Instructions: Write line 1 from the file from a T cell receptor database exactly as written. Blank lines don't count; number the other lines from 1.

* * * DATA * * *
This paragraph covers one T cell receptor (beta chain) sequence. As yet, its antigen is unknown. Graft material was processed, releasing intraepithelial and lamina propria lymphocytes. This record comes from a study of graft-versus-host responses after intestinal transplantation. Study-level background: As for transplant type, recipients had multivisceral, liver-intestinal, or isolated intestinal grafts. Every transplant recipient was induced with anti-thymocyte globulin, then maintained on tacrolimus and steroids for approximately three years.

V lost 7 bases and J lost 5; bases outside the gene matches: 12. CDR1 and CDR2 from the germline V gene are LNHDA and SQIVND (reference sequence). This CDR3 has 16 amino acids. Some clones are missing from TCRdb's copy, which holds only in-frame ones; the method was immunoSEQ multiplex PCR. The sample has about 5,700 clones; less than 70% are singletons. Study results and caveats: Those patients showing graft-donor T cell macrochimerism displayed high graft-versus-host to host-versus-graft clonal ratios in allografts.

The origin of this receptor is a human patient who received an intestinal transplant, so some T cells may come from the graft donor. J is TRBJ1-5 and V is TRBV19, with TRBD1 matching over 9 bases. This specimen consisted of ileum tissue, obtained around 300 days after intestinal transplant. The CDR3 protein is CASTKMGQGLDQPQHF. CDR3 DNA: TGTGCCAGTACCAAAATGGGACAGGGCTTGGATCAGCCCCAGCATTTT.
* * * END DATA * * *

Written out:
This paragraph covers one T cell receptor (beta chain) sequence. As yet, its antigen is unknown. Graft material was processed, releasing intraepithelial and lamina propria lymphocytes. This record comes from a study of graft-versus-host responses after intestinal transplantation. Study-level background: As for transplant type, recipients had multivisceral, liver-intestinal, or isolated intestinal grafts. Every transplant recipient was induced with anti-thymocyte globulin, then maintained on tacrolimus and steroids for approximately three years.